Learning how to narrow down the cause of your back pain will help you receive better treatment, both from yourself and from medical professionals. Since there are a number of back pain causes, finding yours will likely require some research into anatomy and medical conditions.
In today’s culture of specialization, we tend to defer the responsibility of diagnosis and the decision-making about treatment to professionals. While this makes sense on a cerebral level, it has left many chronic pain sufferers without answers. There are many excellent doctors who are in the business for the right reasons; that said, you can sadly expect anyone with chronic pain to have at least one story about a dismissive, negligent doctor whose prescription began and ended with pain medications.
Fortunately, there are alternatives to surgery, drugs and “just dealing” with chronic pain. You just have to know where to look. Part of educating yourself is gathering resources that will help you identify your pain and possible treatments. The first step is identifying what type of pain you have.
Signs of Nerve Impingement
Many people with back pain, especially lower back pain, complain of traveling pain. Impingement in the lower back, often of the sciatic nerve, can cause pain in the hips, buttocks and legs all the way down to the feet. Foot pain is not intuitively associated with pain in the back, but a little education into nerve pathways reveals that the two are likely related.
The Dermatome Map
An excellent resource for solidifying the link between back pain and pain in other parts of the body is the dermatome map. This will provide a visual representation of where specific spinal nerves travel throughout the body. Here is a good copy of a dermatome map.
Reading the map requires some basic education about the spine. The upper segment of the spine in the neck is referred to as the cervical spine, consisting of 8 vertebrae. The top vertebra is named C1; the next one down is C2, and so on to C8. The next segment of the spine connects to the ribs and is called the thoracic spine. Its vertebrae are named T1 through T12, with T1 as the topmost and T12 as the bottommost vertebra. Below this segment is the lumbar spine in the lower back, consisting of 5 vertebrae named like the other segments. Below the lumbar spine is the sacrum, a segment of fused vertebrae at the base of the spine.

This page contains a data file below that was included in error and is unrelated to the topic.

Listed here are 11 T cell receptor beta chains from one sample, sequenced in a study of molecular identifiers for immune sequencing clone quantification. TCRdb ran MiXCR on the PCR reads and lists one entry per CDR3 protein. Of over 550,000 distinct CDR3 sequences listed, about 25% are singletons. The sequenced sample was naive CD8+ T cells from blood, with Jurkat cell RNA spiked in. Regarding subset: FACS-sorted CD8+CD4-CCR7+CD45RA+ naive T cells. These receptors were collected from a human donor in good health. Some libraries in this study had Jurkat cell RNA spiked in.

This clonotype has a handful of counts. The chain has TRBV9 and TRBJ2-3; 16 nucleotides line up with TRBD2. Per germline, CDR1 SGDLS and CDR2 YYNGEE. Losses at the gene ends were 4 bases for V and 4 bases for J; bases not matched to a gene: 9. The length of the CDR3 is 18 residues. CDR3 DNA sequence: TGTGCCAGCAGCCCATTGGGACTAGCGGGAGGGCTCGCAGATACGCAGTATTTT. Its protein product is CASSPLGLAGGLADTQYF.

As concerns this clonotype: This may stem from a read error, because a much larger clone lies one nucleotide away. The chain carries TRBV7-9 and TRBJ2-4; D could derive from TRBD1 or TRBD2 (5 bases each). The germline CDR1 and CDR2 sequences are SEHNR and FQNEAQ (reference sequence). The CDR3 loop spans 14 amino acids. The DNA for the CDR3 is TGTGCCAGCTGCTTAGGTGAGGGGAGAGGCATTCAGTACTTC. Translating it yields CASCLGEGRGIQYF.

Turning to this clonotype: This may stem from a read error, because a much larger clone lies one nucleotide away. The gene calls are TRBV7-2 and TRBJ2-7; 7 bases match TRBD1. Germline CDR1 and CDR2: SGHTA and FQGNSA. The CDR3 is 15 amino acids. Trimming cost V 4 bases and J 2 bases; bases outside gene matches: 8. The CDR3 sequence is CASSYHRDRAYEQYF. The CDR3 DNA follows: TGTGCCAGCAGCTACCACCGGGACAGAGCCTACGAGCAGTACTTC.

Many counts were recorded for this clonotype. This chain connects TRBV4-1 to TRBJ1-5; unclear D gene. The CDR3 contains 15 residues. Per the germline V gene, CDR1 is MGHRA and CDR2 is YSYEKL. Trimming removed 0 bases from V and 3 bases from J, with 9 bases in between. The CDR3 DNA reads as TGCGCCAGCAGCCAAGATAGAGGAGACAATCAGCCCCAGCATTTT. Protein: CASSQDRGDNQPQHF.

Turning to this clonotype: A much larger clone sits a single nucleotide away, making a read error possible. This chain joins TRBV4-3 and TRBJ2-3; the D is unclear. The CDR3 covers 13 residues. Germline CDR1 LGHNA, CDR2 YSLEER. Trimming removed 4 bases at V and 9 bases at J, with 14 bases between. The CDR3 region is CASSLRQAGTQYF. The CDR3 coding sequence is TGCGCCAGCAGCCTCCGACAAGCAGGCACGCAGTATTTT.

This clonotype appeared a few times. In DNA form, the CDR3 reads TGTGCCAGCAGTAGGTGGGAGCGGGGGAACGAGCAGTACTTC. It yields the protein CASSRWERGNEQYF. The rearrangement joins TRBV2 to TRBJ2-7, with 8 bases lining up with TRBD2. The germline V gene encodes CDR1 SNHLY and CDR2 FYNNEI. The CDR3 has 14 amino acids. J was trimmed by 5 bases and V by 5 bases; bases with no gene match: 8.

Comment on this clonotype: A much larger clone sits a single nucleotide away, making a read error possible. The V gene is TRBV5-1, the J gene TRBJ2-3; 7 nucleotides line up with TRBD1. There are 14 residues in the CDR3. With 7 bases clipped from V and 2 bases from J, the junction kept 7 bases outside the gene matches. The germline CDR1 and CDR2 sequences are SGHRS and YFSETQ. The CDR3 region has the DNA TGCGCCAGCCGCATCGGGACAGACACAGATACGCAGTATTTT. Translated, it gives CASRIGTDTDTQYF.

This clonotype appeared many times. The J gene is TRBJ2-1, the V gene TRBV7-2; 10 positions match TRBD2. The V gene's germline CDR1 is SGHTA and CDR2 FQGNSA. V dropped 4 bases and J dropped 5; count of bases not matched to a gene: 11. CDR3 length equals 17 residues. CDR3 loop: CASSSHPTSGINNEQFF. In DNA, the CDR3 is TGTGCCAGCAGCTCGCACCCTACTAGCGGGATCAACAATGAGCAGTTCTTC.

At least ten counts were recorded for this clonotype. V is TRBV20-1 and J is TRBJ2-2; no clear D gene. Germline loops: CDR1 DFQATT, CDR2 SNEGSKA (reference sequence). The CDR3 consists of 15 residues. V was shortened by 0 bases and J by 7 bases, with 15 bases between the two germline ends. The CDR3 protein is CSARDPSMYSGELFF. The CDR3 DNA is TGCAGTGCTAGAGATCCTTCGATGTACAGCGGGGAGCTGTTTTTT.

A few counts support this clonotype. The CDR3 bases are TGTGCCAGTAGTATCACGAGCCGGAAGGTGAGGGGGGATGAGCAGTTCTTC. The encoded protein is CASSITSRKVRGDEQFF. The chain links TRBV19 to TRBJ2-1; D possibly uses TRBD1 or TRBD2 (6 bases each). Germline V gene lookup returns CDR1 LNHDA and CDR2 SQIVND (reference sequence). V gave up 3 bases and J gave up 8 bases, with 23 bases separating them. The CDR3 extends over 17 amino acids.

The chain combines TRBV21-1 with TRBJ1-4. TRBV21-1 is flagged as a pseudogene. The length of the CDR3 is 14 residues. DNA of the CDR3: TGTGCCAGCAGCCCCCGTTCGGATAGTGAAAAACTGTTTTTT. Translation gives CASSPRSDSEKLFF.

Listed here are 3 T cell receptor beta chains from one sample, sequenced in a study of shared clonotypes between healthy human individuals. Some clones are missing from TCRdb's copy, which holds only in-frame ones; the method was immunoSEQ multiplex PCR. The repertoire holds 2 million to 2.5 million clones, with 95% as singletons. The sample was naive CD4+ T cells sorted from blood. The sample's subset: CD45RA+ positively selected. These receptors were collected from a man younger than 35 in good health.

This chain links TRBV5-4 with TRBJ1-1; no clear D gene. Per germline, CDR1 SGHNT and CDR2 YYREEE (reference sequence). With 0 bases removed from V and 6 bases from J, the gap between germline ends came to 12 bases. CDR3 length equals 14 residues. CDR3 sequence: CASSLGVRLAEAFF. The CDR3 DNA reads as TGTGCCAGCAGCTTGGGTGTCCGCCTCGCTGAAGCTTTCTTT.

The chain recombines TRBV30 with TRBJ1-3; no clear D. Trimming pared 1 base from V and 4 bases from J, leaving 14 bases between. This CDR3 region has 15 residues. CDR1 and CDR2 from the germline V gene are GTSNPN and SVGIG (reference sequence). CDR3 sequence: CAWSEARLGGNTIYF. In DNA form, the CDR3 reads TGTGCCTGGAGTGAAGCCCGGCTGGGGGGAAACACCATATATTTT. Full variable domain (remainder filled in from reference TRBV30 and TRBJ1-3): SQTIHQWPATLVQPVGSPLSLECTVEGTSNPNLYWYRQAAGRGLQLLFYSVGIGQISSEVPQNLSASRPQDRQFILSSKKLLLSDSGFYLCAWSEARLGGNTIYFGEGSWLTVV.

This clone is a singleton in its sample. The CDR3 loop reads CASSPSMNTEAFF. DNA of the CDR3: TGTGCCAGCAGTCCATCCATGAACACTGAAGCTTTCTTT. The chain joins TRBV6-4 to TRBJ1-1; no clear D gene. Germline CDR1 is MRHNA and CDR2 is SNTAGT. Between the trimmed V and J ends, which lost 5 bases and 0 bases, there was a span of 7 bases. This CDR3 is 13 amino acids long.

The dermatome map provides an approximate but neat representation of the body’s nerve pathways. A person with pain in the lower back and heel pain could use this map to infer possible nerve impingement in the lumbar spine at L5. Likewise, numbness and tingling in the top of the hand could indicate a nerve problem stemming from the bottom vertebrae of the cervical spine. Using this tool to guide you and your doctor through diagnosis will speed up the process and increase your chances of receiving effective treatment.
Treating Causes of Pain, Not Just Pain
Seek out a doctor who will listen to your needs and desires. Pain medication may be required temporarily to allow you to function, but treating the cause of impingement will require further action. You may need physical therapy, chiropractic care or spinal decompression treatments. It is important that your doctors knows you understand that there are a variety of safe treatment options that can prevent prolonged pain medication use and surgery.
Spinal problems that cause nerve impingement should be treated as serious medical conditions. You can take steps to diagnose and resolve your pain, but don’t substitute self-care for medical treatment when the latter is needed. Establish yourself as a partner in your treatment and avoid getting the runaround from a doctor who won’t take you seriously.